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Usability Issues in Product Design

After a month hiatus, the Frontend Usability InfoCentre is back with Frank Long's Usability Issues in Product Design.

In order to create an effective solution, both the product design and the interface design need to be evaluated and adjusted in sympathy with each other. This convergence of interface and product design has two significant effects on usability practice:

  • The need to design, evaluate and test the interaction device in conjunction with the interface
  • The need for more detailed and thorough research into the environmental factors that affect the normal operation or use of the product

MIT/Stanford Semantic Web panel - recap

Alex Wright wrote (sorry, that just sounds a bit funny) a nice summary of a recent panel discussion of the semantic web.

A lot of smart people, like Tim Berners-Lee, seem convinced that the Semantic Web is the certifiable Next Big Thing. A lot of other smart people, like Tim Bray, think it's just another obscenely overhyped buzzword (after all, the Web Services craze is already so 1Q02).

But I have yet to meet anyone who, when pressed, could satisfactorily answer the question: What exactly is the Semantic Web?

A good short synopsis, especially helpful for people like me who are still trying to wrap their heads around the idea.

» Alex's summary
» Information on the event

Cooper Newsletter: April 2002

Two articles in the April newsletter from the company formerly known as Cooper Interaction Design:

A Breath of Fresh Air, by Alan Cooper
5 insights for improving product development cycle success, by Pat Fleck

IA Summit Wrap-up presentation

At the March meeting of the St. Louis Group for Information Architecture, I presented a wrapup of the summit. You can download the presentation for reference or use with a local IA group. Any comments, feedback, or corrections are appreciated and encouraged.

In Search of the Perfect Website

A SmartBusiness story entitled In Search of the Perfect Website talks about ecommerce usability. There are some nice anecdotes about ethnography, redesign success stories, and user comments. It's a bit heavy on the Vividence-style testing and log-tracking (as opposed to traditional or low-budget usability testing), but overall it's good, especially for those looking for (more) hard evidence of ROI for usability investments for ecommerce.

Reconciling market segments and personas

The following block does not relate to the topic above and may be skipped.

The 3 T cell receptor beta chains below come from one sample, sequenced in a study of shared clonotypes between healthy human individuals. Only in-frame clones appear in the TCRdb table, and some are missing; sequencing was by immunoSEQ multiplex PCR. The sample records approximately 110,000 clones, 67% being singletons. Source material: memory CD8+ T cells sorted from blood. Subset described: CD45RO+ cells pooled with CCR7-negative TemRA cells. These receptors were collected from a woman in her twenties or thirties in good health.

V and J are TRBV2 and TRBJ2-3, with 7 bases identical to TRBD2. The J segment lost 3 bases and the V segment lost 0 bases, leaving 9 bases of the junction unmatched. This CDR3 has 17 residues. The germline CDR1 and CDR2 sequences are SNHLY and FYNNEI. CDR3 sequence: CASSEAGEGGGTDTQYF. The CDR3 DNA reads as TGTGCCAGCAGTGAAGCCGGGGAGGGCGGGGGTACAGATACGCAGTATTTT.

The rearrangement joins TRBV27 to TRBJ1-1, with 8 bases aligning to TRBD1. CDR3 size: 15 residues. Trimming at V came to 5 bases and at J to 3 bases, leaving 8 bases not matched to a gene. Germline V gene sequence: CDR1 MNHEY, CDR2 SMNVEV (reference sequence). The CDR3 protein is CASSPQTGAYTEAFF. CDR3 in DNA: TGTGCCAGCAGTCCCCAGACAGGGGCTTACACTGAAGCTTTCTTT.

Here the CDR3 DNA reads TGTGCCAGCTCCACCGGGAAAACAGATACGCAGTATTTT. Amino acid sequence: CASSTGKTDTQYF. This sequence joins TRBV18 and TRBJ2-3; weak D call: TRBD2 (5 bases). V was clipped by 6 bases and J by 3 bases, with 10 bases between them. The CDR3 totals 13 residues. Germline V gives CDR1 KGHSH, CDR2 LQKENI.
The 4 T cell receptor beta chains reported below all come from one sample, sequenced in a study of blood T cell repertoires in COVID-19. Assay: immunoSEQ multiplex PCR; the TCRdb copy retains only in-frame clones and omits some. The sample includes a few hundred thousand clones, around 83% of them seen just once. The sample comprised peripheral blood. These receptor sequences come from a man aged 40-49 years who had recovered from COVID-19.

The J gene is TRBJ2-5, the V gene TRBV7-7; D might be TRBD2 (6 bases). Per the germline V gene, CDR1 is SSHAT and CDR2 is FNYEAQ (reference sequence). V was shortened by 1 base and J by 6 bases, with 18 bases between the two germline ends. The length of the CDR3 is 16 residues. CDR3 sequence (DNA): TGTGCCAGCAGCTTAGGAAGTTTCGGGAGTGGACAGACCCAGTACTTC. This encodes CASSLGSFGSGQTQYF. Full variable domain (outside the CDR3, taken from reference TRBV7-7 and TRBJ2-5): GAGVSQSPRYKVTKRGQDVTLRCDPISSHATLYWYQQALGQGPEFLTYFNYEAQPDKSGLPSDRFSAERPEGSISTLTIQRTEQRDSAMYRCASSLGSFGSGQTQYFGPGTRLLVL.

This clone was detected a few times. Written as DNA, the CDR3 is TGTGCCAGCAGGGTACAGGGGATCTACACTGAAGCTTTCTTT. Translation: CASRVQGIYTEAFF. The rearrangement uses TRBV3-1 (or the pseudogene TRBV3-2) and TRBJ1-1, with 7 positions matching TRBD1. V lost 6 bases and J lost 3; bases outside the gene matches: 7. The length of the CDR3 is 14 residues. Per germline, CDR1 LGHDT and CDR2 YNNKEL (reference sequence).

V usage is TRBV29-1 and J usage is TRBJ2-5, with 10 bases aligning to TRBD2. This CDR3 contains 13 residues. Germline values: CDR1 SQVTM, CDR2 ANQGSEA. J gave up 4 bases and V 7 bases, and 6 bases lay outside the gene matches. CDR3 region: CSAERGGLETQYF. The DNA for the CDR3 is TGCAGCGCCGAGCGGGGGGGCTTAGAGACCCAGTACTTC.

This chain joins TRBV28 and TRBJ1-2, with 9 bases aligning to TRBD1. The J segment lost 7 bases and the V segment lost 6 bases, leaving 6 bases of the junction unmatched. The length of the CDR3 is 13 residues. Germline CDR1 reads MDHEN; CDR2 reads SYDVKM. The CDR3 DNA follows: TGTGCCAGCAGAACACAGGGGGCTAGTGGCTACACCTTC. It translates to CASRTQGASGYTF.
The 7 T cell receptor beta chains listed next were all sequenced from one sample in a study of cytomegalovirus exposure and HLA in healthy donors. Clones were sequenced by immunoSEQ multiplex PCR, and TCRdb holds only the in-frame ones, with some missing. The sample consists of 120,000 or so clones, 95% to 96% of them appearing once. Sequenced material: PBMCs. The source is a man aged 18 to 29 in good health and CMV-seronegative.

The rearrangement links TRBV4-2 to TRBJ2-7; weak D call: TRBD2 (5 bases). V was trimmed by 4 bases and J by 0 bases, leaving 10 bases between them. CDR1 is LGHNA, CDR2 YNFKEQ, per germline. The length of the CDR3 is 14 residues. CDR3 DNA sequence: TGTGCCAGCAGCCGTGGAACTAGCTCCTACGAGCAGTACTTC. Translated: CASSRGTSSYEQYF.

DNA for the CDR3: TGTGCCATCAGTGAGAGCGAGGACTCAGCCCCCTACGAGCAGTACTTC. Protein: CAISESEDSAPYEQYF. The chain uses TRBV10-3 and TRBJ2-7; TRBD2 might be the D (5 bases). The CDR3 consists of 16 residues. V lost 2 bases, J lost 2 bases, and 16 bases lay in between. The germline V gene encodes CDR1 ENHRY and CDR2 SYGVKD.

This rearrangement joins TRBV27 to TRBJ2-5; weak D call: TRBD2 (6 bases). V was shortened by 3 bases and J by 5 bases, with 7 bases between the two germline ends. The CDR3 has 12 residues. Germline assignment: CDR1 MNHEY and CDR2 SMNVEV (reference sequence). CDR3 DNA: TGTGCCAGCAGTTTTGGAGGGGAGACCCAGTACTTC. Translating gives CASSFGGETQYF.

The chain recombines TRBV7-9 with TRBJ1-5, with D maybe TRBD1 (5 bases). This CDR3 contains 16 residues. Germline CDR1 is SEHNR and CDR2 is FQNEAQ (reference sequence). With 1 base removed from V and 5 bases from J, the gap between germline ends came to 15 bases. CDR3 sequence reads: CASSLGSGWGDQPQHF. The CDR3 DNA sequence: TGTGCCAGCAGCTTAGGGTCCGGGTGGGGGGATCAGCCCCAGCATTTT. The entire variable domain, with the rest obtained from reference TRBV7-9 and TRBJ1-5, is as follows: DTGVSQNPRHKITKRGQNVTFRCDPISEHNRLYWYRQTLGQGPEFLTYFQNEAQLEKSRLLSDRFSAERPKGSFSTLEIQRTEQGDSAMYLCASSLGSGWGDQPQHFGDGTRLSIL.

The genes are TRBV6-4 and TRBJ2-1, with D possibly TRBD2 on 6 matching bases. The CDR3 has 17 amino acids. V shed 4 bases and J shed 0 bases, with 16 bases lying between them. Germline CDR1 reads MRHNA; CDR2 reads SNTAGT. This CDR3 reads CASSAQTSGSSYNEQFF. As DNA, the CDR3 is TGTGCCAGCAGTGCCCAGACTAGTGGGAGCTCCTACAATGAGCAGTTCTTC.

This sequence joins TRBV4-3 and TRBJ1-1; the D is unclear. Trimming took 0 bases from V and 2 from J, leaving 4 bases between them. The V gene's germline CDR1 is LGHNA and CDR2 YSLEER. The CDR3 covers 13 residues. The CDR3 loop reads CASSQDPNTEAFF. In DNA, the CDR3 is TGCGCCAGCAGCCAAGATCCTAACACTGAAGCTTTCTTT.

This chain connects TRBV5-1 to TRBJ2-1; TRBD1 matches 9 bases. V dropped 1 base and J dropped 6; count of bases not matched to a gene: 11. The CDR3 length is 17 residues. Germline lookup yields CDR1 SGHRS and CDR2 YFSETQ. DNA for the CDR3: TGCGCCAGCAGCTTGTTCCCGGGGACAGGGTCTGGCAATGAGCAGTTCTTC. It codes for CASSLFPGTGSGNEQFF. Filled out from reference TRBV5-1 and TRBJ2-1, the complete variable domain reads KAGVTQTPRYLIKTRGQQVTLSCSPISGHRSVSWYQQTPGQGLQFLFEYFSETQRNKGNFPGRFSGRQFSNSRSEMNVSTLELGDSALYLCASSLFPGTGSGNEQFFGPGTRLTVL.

A nice article in the Feb/Mar 2002 issue of the Cooper Interaction Design newsletter.

Both market segmentation and personas provide useful information; one informs the other. Using the appropriate tool for the task at hand without bending, adding, or removing from either can provide a rich, complementary set of user and consumer models, that can ultimately create a useful and more successful product definition than either could in isolation.

Sociable Media

MIT's Sociable Media Group “investigates issues concerning society and identity in the networked world. We address such questions as: How do we perceive other people on-line? What does a virtual crowd look like? How do social conventions develop in the networked world? Our emphasis is on design: we build experimental interfaces and installations that explore new forms of social interaction in the mediated world.”

They're doing some neat projects, some more practical than others. Chat Circles is a stripped-down (sans avitars) visual representation of online chat; Visual Who is “a tool for visualizing the complex relationships among a large group of items” (a la The Brain); Coterie is “a visualization of the conversational dynamics within IRC”; and, my personal favorite, The CurlyCart, is like the illegitmate child of Lotus ScreenCam and a PowerWheels.

ia/recon 6/6

I have often been asked the secret of my success as an information architect. Here, I will reveal for the first time that secret. I have hunches.

Jesse gives us the final installment of his 6-part essay and finishes some of the thoughts that he has brought up over the past 5 postings:

Information architecture is a discipline that can be practiced by people in a wide variety of roles. Architectures can be designed to achieve a wide variety of goals, not just information retrieval. The single most important factor in the success of an architecture is the skill of its creator. This skill is applied through a combination of experienced professional judgment, thoughtful consideration of research findings, and disciplined creativity. This skill can be developed and applied by specialists and non-specialists alike.

Arguments For & Against Usability Specialists

From Richard Anderson's Usability/UCD class (formerly) offered through UC Berkely Extension, a number of completed assignments by a former student, including this thorough list of Arguments For & Against Usability Specialists.

Usability Quotations

Dey Alexander has some great usability quotations on her website. Mainly culled from Nielsen and Krug, it's a nice list of oneliners. (There's also a lot of other IA/Usability-related things on the site as well.) I've got a few of these posted around my computer — anyone know of any other pages with additional usability quotations?

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